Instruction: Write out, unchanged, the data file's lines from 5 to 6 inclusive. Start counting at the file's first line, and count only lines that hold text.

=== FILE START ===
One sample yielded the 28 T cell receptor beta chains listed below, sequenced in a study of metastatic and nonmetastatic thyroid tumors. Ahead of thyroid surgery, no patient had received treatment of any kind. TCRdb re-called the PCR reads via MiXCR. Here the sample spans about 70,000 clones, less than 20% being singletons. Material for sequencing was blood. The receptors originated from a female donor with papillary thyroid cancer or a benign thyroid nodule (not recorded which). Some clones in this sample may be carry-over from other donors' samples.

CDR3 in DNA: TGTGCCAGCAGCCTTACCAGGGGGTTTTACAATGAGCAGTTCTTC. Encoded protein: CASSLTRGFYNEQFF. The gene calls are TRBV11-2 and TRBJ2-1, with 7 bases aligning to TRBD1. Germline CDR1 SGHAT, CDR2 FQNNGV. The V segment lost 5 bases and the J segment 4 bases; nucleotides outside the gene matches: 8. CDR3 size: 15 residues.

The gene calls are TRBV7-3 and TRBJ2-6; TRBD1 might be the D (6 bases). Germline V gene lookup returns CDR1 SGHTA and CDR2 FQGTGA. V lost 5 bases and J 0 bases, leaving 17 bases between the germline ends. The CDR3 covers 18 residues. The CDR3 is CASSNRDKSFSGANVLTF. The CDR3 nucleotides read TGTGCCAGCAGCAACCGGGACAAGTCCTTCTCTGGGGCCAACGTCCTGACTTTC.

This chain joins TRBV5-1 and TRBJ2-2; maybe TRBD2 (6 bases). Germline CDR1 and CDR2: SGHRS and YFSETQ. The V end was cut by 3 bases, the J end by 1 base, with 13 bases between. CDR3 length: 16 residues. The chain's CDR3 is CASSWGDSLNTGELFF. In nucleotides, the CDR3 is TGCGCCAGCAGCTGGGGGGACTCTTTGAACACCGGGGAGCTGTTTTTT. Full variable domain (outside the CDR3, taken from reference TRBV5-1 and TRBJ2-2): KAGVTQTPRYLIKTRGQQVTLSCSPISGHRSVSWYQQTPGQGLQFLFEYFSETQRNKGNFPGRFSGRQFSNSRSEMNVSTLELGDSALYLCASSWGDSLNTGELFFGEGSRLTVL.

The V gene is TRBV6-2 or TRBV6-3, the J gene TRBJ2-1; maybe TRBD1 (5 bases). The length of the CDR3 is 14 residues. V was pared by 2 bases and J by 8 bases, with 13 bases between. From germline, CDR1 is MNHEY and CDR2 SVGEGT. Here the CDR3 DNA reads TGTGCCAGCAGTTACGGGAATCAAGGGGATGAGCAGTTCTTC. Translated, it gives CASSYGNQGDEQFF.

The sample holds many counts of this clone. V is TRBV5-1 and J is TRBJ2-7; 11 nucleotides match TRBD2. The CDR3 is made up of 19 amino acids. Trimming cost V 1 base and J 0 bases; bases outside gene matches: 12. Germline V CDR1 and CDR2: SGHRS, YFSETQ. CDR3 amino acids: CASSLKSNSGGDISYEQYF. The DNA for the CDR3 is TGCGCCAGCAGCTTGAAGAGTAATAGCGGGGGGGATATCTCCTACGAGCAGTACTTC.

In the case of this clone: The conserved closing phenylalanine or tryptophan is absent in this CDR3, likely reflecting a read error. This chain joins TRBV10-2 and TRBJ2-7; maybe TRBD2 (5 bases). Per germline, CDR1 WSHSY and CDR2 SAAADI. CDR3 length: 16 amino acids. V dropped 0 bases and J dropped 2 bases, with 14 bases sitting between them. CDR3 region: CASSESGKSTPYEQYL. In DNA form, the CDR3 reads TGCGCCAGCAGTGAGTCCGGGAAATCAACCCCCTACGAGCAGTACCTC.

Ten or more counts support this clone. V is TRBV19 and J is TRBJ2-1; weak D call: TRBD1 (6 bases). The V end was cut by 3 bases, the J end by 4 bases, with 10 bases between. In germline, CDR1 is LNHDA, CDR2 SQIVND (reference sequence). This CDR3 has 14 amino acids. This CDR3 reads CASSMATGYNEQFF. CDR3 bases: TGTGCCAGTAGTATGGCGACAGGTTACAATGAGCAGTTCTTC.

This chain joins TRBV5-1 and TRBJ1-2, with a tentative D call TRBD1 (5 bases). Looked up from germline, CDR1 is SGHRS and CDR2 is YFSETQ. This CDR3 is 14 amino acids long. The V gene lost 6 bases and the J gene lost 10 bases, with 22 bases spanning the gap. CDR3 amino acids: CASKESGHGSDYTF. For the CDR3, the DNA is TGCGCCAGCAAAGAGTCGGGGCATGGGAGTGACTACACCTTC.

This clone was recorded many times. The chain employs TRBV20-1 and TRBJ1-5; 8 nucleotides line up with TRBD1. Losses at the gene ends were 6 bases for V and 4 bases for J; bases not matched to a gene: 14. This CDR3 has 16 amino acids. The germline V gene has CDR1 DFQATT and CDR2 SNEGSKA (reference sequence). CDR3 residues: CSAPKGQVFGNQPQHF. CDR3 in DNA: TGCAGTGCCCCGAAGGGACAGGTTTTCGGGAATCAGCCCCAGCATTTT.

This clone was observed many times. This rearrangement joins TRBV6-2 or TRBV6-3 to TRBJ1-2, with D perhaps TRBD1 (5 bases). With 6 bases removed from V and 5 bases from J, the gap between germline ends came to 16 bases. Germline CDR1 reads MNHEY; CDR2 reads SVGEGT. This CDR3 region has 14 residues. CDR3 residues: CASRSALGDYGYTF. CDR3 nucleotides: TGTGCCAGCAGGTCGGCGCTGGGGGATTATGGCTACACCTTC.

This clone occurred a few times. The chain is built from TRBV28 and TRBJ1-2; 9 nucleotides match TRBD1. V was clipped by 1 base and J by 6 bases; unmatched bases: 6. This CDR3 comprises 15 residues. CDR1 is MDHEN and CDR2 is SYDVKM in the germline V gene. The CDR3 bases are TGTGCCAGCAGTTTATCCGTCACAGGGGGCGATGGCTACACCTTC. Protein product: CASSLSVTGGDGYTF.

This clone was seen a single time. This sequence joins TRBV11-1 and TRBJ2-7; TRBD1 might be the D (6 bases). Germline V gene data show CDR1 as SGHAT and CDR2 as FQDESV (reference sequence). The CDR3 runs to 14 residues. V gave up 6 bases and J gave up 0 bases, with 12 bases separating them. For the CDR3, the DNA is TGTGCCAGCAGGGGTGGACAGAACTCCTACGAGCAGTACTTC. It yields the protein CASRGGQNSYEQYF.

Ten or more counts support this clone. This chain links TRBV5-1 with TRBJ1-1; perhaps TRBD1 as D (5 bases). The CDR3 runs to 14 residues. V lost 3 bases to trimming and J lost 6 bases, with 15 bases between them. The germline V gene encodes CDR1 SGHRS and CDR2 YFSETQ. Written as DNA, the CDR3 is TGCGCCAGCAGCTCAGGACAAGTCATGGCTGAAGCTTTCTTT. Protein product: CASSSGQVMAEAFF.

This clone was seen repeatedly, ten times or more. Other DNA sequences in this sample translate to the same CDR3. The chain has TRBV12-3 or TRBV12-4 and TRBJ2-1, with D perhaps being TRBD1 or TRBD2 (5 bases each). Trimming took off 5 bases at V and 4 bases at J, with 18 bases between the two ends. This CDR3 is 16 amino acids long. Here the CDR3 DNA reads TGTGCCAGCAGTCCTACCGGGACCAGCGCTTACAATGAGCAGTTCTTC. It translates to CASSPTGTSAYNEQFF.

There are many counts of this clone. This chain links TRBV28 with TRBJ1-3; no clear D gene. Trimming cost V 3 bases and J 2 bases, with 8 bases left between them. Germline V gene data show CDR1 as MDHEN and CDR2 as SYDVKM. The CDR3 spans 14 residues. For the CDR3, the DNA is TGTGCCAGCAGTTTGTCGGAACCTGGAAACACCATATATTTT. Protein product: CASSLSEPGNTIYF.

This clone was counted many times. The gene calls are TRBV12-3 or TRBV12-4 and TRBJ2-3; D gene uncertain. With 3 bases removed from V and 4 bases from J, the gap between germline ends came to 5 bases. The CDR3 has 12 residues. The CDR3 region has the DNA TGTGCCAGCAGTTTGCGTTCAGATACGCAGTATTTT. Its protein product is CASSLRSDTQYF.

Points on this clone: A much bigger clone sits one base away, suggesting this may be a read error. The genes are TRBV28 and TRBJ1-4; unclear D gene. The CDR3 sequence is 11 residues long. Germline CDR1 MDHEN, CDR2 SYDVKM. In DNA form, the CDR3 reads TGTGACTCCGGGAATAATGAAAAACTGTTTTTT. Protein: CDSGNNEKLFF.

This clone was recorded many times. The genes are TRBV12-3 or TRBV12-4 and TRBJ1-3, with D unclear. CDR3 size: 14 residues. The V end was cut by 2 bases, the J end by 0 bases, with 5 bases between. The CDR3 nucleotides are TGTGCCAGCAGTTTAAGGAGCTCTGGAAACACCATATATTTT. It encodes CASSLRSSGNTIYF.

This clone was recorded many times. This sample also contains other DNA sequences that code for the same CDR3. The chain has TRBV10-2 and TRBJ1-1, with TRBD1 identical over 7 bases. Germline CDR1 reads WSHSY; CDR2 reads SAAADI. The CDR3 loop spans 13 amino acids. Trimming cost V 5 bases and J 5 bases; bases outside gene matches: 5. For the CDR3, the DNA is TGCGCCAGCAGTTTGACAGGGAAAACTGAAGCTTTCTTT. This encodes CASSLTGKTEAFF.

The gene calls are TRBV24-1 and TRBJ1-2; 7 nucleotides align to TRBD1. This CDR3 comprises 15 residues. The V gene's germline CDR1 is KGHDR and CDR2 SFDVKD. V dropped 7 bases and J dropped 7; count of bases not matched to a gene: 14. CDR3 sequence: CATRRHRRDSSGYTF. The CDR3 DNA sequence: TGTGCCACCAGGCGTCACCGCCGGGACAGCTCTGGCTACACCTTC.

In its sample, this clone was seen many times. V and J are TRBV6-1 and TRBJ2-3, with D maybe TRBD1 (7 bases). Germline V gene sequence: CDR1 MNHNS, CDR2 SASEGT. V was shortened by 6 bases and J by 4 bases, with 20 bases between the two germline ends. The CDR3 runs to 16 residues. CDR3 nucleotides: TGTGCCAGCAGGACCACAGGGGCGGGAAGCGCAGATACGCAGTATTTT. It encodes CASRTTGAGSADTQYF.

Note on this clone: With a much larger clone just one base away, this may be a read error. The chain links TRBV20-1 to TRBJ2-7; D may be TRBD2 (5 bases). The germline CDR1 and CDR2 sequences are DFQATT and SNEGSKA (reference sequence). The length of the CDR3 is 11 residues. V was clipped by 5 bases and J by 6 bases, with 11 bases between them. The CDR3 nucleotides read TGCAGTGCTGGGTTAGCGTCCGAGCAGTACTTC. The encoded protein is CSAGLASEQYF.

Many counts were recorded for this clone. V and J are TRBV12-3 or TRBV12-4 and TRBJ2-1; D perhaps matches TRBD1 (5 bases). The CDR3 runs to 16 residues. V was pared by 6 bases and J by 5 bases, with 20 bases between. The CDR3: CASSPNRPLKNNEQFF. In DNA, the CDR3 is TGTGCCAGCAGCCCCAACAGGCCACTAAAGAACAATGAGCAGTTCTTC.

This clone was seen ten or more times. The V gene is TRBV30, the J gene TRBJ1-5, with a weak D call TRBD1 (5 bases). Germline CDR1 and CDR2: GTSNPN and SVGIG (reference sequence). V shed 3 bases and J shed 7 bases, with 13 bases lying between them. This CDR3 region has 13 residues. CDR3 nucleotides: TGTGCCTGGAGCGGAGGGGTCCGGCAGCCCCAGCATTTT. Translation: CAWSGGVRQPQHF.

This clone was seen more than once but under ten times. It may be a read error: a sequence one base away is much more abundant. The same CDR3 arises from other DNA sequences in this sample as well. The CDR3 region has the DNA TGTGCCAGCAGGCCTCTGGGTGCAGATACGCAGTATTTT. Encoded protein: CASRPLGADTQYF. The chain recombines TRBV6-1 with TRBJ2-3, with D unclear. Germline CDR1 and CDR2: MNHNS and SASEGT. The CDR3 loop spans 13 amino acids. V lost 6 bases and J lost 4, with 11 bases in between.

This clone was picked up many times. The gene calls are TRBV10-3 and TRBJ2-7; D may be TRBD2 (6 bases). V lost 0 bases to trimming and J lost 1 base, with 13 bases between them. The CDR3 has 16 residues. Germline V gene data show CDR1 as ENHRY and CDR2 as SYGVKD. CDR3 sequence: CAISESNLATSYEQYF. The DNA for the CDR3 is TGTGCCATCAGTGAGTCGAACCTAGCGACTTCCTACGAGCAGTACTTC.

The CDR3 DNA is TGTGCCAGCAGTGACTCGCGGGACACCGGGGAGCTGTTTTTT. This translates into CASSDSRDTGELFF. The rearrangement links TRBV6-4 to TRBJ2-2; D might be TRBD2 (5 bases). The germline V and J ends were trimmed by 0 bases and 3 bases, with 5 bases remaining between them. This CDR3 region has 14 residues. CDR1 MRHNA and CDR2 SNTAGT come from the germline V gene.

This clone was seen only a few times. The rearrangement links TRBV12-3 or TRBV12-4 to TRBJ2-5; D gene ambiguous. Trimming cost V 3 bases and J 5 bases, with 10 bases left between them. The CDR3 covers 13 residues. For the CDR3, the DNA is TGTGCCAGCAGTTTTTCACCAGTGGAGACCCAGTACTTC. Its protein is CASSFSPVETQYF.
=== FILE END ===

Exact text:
The V gene is TRBV6-2 or TRBV6-3, the J gene TRBJ2-1; maybe TRBD1 (5 bases). The length of the CDR3 is 14 residues. V was pared by 2 bases and J by 8 bases, with 13 bases between. From germline, CDR1 is MNHEY and CDR2 SVGEGT. Here the CDR3 DNA reads TGTGCCAGCAGTTACGGGAATCAAGGGGATGAGCAGTTCTTC. Translated, it gives CASSYGNQGDEQFF.

The sample holds many counts of this clone. V is TRBV5-1 and J is TRBJ2-7; 11 nucleotides match TRBD2. The CDR3 is made up of 19 amino acids. Trimming cost V 1 base and J 0 bases; bases outside gene matches: 12. Germline V CDR1 and CDR2: SGHRS, YFSETQ. CDR3 amino acids: CASSLKSNSGGDISYEQYF. The DNA for the CDR3 is TGCGCCAGCAGCTTGAAGAGTAATAGCGGGGGGGATATCTCCTACGAGCAGTACTTC.